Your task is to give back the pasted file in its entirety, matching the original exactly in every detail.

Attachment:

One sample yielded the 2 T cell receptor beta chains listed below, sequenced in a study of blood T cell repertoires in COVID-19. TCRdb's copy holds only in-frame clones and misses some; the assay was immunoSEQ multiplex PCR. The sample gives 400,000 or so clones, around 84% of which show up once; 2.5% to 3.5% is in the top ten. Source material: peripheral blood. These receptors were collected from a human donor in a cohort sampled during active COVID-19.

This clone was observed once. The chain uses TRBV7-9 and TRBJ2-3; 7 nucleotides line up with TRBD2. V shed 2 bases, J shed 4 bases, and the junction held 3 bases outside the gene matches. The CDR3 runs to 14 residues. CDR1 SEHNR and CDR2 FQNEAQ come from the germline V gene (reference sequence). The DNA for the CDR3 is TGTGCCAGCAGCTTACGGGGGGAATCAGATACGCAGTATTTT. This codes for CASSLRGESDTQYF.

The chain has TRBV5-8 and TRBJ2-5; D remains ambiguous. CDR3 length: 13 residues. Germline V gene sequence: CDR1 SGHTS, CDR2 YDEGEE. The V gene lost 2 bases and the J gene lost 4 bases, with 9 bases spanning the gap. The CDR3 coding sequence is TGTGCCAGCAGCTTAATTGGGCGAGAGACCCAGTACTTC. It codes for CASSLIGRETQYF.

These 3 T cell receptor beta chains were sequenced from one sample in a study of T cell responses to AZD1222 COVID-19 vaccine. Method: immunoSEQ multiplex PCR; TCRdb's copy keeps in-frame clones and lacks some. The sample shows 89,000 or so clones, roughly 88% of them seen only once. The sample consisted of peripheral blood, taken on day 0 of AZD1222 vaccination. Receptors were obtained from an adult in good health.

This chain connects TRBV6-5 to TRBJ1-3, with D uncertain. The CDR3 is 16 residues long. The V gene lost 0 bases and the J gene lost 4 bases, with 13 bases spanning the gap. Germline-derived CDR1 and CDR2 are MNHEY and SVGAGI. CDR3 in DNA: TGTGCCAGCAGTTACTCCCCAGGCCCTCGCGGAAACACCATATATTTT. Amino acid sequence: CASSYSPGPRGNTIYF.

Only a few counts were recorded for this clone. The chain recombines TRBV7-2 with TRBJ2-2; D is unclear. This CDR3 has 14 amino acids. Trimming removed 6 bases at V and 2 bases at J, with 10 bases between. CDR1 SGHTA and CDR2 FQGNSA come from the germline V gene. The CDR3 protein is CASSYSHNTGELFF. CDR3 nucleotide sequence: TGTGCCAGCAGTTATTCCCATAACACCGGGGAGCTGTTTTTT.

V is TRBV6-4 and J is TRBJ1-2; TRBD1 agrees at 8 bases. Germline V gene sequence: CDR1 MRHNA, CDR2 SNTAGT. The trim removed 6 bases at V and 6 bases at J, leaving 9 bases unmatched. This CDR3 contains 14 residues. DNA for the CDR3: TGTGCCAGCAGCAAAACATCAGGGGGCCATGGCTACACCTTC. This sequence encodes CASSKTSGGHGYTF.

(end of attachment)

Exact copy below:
One sample yielded the 2 T cell receptor beta chains listed below, sequenced in a study of blood T cell repertoires in COVID-19. TCRdb's copy holds only in-frame clones and misses some; the assay was immunoSEQ multiplex PCR. The sample gives 400,000 or so clones, around 84% of which show up once; 2.5% to 3.5% is in the top ten. Source material: peripheral blood. These receptors were collected from a human donor in a cohort sampled during active COVID-19.

This clone was observed once. The chain uses TRBV7-9 and TRBJ2-3; 7 nucleotides line up with TRBD2. V shed 2 bases, J shed 4 bases, and the junction held 3 bases outside the gene matches. The CDR3 runs to 14 residues. CDR1 SEHNR and CDR2 FQNEAQ come from the germline V gene (reference sequence). The DNA for the CDR3 is TGTGCCAGCAGCTTACGGGGGGAATCAGATACGCAGTATTTT. This codes for CASSLRGESDTQYF.

The chain has TRBV5-8 and TRBJ2-5; D remains ambiguous. CDR3 length: 13 residues. Germline V gene sequence: CDR1 SGHTS, CDR2 YDEGEE. The V gene lost 2 bases and the J gene lost 4 bases, with 9 bases spanning the gap. The CDR3 coding sequence is TGTGCCAGCAGCTTAATTGGGCGAGAGACCCAGTACTTC. It codes for CASSLIGRETQYF.

These 3 T cell receptor beta chains were sequenced from one sample in a study of T cell responses to AZD1222 COVID-19 vaccine. Method: immunoSEQ multiplex PCR; TCRdb's copy keeps in-frame clones and lacks some. The sample shows 89,000 or so clones, roughly 88% of them seen only once. The sample consisted of peripheral blood, taken on day 0 of AZD1222 vaccination. Receptors were obtained from an adult in good health.

This chain connects TRBV6-5 to TRBJ1-3, with D uncertain. The CDR3 is 16 residues long. The V gene lost 0 bases and the J gene lost 4 bases, with 13 bases spanning the gap. Germline-derived CDR1 and CDR2 are MNHEY and SVGAGI. CDR3 in DNA: TGTGCCAGCAGTTACTCCCCAGGCCCTCGCGGAAACACCATATATTTT. Amino acid sequence: CASSYSPGPRGNTIYF.

Only a few counts were recorded for this clone. The chain recombines TRBV7-2 with TRBJ2-2; D is unclear. This CDR3 has 14 amino acids. Trimming removed 6 bases at V and 2 bases at J, with 10 bases between. CDR1 SGHTA and CDR2 FQGNSA come from the germline V gene. The CDR3 protein is CASSYSHNTGELFF. CDR3 nucleotide sequence: TGTGCCAGCAGTTATTCCCATAACACCGGGGAGCTGTTTTTT.

V is TRBV6-4 and J is TRBJ1-2; TRBD1 agrees at 8 bases. Germline V gene sequence: CDR1 MRHNA, CDR2 SNTAGT. The trim removed 6 bases at V and 6 bases at J, leaving 9 bases unmatched. This CDR3 contains 14 residues. DNA for the CDR3: TGTGCCAGCAGCAAAACATCAGGGGGCCATGGCTACACCTTC. This sequence encodes CASSKTSGGHGYTF.